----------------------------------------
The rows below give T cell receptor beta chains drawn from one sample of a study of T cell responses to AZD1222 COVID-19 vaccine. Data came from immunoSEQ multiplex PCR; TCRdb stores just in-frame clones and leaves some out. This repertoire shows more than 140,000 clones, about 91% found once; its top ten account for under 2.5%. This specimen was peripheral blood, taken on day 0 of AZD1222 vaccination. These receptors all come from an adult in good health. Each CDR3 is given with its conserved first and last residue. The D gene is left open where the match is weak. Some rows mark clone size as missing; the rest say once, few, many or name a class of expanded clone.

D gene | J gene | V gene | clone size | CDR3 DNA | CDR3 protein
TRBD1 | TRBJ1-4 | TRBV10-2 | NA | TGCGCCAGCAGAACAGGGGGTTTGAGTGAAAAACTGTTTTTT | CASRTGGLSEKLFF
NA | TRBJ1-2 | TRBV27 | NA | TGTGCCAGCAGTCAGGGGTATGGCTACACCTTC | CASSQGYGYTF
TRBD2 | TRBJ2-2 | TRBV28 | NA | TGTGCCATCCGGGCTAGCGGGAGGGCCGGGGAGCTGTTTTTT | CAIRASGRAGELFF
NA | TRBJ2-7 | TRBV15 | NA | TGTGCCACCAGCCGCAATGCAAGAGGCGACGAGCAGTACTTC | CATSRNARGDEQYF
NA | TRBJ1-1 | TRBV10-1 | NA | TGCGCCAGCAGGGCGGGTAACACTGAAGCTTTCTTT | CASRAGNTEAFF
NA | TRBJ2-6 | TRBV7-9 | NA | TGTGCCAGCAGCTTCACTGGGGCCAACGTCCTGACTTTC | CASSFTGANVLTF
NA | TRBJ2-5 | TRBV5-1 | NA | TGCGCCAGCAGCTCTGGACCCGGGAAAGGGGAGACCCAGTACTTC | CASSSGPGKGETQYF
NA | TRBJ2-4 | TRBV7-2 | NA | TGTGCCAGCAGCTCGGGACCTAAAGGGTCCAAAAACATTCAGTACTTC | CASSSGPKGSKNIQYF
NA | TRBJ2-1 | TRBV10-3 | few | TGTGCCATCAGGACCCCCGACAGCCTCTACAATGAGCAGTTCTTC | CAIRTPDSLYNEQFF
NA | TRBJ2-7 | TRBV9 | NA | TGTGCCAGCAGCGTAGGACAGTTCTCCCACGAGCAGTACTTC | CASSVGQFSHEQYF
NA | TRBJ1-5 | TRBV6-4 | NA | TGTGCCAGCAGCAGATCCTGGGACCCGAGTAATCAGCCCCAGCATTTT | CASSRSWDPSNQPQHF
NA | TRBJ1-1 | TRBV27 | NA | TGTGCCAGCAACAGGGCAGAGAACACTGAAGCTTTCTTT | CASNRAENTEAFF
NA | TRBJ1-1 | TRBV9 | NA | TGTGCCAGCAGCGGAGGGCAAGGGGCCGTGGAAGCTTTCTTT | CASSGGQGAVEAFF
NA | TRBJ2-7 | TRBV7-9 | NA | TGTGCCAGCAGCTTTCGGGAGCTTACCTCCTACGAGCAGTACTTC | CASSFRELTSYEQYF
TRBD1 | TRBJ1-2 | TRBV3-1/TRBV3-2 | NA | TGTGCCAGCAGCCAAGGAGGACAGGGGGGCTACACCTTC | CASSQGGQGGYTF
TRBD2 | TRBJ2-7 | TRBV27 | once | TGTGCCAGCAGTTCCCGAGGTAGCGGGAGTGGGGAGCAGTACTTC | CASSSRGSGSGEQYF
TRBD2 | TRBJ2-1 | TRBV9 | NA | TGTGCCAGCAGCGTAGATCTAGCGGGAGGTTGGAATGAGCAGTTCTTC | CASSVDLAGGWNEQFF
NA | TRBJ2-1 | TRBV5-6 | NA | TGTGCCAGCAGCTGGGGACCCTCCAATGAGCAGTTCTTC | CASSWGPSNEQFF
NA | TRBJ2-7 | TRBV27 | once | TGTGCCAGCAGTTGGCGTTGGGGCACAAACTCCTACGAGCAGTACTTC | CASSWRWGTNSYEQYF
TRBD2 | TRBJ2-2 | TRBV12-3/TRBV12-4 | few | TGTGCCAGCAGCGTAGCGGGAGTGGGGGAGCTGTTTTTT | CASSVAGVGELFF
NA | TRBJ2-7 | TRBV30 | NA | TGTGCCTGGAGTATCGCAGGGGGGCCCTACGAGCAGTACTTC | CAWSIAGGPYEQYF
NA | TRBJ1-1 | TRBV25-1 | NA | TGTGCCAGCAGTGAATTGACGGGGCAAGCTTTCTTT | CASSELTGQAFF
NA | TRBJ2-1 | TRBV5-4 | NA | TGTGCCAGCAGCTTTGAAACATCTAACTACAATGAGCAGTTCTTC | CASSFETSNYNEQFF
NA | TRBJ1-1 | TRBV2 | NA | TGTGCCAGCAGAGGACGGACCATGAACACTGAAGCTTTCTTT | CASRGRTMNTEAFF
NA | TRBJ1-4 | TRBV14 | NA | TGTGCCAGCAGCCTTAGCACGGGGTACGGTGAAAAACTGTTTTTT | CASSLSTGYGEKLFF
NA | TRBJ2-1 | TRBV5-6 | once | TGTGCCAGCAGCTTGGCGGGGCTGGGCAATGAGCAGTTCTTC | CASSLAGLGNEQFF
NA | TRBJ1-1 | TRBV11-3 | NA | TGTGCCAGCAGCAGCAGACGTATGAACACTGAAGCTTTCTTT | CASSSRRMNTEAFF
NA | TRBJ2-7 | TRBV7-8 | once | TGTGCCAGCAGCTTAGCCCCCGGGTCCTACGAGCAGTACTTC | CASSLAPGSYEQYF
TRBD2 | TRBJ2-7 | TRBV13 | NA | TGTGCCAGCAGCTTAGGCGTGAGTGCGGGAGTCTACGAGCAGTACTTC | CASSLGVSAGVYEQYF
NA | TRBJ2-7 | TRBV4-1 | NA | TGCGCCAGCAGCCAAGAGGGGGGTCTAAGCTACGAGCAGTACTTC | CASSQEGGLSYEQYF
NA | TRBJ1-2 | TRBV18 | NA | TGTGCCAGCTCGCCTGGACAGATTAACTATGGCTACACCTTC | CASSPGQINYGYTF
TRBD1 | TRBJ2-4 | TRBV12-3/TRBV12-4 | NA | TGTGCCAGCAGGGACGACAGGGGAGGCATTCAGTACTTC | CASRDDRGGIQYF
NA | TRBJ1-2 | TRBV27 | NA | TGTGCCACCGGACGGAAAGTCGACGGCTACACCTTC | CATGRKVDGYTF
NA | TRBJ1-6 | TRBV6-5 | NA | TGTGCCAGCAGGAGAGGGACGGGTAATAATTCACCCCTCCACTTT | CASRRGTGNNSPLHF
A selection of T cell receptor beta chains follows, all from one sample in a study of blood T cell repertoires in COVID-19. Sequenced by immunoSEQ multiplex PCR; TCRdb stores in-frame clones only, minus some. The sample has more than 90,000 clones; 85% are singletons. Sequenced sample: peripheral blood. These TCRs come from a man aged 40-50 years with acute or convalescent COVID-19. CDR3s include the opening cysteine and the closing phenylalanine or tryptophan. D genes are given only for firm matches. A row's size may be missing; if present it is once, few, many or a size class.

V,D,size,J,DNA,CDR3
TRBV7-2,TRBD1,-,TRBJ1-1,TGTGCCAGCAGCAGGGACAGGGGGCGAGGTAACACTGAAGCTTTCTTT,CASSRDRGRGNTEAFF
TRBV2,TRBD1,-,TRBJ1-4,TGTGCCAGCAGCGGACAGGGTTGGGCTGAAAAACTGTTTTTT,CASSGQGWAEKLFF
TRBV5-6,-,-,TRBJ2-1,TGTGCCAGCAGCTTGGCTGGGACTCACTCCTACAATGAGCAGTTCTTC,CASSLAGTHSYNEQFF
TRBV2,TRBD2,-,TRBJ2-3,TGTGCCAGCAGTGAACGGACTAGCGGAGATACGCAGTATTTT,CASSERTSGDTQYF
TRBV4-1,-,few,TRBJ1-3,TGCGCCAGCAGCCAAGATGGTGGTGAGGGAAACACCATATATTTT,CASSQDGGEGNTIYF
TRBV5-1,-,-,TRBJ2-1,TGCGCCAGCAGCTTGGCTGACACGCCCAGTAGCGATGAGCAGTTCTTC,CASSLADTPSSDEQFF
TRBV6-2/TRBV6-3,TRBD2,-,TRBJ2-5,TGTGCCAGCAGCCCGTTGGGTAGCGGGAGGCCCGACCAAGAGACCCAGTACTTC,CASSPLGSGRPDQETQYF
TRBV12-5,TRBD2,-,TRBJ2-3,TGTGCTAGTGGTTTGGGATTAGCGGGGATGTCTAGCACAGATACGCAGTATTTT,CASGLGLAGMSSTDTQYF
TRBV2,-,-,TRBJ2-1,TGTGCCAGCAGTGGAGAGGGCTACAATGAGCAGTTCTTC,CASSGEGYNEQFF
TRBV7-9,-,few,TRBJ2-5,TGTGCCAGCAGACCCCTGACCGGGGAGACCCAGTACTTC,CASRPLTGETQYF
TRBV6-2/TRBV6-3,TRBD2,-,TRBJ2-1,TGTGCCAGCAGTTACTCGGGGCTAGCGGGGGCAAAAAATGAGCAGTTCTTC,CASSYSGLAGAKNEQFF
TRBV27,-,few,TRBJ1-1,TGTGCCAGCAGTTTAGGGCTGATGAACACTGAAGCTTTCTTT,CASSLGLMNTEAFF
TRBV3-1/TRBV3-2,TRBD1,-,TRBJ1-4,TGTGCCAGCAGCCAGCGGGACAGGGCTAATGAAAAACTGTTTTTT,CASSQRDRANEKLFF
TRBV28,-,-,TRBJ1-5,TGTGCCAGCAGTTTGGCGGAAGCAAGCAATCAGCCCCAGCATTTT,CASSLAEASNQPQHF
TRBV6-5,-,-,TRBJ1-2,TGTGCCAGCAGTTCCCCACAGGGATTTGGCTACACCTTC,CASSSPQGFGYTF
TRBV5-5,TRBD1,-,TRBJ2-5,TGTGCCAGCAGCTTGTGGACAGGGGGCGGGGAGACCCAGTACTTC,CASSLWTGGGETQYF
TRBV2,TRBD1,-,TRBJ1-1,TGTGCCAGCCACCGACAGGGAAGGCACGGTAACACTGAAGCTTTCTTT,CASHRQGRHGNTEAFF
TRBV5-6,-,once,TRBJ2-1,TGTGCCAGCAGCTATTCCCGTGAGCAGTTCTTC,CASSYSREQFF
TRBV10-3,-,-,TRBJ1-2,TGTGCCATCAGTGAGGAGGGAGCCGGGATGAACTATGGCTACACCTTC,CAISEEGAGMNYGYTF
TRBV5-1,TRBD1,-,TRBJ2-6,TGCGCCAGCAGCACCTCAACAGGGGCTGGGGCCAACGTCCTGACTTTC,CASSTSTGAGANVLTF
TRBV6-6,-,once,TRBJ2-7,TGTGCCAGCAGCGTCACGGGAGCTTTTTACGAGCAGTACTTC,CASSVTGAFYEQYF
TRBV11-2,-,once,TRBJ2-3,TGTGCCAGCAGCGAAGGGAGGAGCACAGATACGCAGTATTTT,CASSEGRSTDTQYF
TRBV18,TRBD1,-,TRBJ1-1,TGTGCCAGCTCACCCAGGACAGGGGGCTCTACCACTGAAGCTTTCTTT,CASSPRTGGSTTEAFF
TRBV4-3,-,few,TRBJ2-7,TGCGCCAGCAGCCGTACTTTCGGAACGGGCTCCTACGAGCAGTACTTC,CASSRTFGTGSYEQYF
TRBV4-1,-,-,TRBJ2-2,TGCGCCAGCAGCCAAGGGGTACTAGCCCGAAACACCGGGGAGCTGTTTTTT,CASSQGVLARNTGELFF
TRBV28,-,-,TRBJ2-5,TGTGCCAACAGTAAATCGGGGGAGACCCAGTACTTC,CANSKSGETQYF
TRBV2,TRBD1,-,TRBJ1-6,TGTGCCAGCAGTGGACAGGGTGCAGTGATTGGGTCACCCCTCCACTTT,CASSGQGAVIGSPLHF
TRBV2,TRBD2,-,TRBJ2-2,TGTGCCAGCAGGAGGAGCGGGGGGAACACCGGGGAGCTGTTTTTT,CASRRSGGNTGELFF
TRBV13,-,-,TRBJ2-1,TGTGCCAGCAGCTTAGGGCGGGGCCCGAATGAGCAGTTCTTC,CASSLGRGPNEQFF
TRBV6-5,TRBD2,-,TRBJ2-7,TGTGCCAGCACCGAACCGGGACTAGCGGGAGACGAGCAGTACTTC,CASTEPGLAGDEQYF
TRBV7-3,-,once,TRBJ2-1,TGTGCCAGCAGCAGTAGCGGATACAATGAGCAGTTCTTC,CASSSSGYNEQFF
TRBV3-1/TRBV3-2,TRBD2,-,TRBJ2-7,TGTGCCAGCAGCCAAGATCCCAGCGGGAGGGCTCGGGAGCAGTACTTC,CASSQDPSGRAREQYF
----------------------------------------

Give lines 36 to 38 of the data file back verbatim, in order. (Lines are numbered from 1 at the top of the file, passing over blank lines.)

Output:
NA | TRBJ1-6 | TRBV6-5 | NA | TGTGCCAGCAGGAGAGGGACGGGTAATAATTCACCCCTCCACTTT | CASRRGTGNNSPLHF
A selection of T cell receptor beta chains follows, all from one sample in a study of blood T cell repertoires in COVID-19. Sequenced by immunoSEQ multiplex PCR; TCRdb stores in-frame clones only, minus some. The sample has more than 90,000 clones; 85% are singletons. Sequenced sample: peripheral blood. These TCRs come from a man aged 40-50 years with acute or convalescent COVID-19. CDR3s include the opening cysteine and the closing phenylalanine or tryptophan. D genes are given only for firm matches. A row's size may be missing; if present it is once, few, many or a size class.

V,D,size,J,DNA,CDR3